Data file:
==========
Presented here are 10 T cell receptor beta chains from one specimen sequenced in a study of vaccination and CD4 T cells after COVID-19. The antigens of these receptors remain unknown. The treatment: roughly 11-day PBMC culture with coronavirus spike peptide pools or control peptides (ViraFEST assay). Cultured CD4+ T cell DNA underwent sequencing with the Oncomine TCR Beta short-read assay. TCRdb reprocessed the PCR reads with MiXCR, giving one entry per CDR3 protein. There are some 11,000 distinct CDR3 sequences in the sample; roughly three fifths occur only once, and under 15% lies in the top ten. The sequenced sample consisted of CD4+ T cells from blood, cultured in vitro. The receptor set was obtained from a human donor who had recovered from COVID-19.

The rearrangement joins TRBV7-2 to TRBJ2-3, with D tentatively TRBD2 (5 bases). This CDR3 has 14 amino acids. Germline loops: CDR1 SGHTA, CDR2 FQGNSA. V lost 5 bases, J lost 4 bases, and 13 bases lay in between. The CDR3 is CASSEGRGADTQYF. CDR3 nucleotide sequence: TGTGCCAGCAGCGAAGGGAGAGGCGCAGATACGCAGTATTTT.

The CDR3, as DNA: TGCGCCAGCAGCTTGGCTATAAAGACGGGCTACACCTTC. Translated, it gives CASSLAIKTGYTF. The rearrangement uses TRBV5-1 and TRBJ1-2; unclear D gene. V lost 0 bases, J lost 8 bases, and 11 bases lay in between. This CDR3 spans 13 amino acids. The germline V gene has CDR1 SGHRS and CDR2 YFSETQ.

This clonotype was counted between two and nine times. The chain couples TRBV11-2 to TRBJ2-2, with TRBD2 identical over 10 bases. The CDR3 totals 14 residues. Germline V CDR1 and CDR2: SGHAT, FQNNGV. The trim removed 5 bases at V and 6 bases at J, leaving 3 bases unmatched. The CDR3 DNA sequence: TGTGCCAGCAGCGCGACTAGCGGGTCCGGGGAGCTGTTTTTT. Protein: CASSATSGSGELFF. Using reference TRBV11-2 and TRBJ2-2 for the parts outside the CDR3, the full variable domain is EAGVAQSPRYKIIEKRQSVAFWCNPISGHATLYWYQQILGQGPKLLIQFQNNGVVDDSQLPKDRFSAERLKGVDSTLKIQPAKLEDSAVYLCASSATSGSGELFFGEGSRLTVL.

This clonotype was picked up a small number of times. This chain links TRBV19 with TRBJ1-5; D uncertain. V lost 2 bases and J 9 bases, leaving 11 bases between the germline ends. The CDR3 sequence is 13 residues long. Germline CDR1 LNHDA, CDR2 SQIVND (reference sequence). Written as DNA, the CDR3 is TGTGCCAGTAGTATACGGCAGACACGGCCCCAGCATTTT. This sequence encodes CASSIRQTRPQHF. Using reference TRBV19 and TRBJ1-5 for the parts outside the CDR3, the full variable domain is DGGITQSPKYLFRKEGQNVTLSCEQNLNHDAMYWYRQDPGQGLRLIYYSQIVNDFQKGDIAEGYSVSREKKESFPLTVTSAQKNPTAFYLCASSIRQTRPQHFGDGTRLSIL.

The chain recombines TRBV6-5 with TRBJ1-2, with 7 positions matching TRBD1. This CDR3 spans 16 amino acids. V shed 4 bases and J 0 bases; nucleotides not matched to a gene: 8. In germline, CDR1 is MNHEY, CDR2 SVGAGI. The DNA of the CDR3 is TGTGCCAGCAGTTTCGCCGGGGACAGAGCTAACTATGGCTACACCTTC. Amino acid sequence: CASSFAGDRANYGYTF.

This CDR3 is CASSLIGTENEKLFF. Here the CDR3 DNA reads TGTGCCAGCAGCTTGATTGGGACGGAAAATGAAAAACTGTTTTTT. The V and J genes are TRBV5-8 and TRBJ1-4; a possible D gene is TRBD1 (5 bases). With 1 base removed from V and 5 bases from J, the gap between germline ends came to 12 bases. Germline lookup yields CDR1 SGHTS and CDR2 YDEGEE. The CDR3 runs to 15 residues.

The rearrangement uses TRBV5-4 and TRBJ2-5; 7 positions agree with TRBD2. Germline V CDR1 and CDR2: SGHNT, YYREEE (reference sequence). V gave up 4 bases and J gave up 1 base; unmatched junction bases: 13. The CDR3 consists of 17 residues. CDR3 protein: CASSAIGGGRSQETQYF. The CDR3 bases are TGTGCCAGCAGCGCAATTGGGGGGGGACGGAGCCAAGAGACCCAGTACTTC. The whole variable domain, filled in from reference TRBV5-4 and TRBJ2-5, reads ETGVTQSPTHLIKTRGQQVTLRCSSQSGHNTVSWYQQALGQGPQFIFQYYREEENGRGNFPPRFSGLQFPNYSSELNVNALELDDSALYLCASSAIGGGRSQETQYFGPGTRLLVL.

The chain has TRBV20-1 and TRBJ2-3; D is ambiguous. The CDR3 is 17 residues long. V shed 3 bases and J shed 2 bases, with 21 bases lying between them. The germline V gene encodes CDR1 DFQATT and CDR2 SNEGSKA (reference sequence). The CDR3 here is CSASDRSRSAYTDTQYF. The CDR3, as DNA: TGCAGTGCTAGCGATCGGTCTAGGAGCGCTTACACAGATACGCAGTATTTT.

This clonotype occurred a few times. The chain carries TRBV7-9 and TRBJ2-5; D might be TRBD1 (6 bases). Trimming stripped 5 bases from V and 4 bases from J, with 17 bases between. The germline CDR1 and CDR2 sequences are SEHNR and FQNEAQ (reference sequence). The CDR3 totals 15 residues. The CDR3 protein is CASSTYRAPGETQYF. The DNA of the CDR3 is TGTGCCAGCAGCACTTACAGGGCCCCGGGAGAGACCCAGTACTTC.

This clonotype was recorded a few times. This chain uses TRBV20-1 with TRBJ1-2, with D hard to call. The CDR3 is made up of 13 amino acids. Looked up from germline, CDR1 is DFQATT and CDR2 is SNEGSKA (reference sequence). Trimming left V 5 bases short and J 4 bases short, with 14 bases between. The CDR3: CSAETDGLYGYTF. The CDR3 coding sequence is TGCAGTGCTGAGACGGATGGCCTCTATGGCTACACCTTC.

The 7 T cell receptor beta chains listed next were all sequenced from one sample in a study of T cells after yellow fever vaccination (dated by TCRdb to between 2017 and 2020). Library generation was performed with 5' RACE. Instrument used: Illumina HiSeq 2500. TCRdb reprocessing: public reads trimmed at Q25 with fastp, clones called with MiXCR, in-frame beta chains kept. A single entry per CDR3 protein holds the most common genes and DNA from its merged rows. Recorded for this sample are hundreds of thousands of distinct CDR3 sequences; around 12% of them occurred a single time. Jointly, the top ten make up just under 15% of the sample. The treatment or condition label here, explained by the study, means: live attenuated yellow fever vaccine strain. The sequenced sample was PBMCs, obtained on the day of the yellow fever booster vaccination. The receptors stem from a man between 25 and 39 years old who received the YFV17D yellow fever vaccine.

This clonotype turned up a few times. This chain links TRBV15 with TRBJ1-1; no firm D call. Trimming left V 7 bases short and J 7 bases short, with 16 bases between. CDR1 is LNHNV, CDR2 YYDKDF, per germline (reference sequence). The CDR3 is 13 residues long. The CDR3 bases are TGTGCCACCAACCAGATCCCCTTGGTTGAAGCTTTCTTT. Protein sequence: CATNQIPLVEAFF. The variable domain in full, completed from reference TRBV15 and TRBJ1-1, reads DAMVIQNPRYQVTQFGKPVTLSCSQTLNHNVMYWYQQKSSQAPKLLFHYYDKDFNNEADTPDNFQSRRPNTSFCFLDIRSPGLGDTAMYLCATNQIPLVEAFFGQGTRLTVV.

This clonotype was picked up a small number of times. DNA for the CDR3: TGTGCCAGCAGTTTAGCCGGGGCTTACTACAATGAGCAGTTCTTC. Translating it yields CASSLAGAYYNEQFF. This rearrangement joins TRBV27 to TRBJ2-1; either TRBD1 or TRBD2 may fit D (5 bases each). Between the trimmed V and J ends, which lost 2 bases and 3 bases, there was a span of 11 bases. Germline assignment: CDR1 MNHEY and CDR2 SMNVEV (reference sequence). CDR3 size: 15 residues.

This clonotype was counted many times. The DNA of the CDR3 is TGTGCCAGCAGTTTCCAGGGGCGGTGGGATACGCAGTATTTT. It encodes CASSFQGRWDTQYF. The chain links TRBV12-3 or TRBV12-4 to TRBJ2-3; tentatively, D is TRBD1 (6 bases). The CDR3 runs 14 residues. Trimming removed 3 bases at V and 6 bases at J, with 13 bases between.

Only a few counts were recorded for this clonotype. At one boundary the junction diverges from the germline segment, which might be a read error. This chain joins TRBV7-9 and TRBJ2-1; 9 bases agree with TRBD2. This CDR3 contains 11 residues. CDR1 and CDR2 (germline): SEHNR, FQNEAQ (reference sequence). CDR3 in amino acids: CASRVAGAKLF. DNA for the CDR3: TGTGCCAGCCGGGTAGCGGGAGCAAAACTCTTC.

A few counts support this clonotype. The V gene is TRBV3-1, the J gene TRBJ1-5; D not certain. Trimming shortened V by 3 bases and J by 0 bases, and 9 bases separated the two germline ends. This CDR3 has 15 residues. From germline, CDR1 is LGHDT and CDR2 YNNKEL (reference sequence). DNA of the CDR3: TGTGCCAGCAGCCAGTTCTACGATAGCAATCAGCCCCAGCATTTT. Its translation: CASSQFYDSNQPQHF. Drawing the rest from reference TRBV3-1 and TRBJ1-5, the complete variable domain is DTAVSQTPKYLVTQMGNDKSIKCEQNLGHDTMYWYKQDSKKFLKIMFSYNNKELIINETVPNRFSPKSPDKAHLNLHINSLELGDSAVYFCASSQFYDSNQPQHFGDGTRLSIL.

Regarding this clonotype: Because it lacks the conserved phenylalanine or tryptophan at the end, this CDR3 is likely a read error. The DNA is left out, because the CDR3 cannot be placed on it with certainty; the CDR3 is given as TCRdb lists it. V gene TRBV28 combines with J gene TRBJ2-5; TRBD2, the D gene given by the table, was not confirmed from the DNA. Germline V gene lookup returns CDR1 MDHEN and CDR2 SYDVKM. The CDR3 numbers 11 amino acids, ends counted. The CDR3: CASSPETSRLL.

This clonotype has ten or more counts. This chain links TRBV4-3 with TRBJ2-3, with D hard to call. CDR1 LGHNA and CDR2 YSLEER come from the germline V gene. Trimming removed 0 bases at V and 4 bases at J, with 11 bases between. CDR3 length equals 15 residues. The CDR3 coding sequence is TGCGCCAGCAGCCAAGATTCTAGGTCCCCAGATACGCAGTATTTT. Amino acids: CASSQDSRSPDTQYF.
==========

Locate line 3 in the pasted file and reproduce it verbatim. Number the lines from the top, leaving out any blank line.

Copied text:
The CDR3, as DNA: TGCGCCAGCAGCTTGGCTATAAAGACGGGCTACACCTTC. Translated, it gives CASSLAIKTGYTF. The rearrangement uses TRBV5-1 and TRBJ1-2; unclear D gene. V lost 0 bases, J lost 8 bases, and 11 bases lay in between. This CDR3 spans 13 amino acids. The germline V gene has CDR1 SGHRS and CDR2 YFSETQ.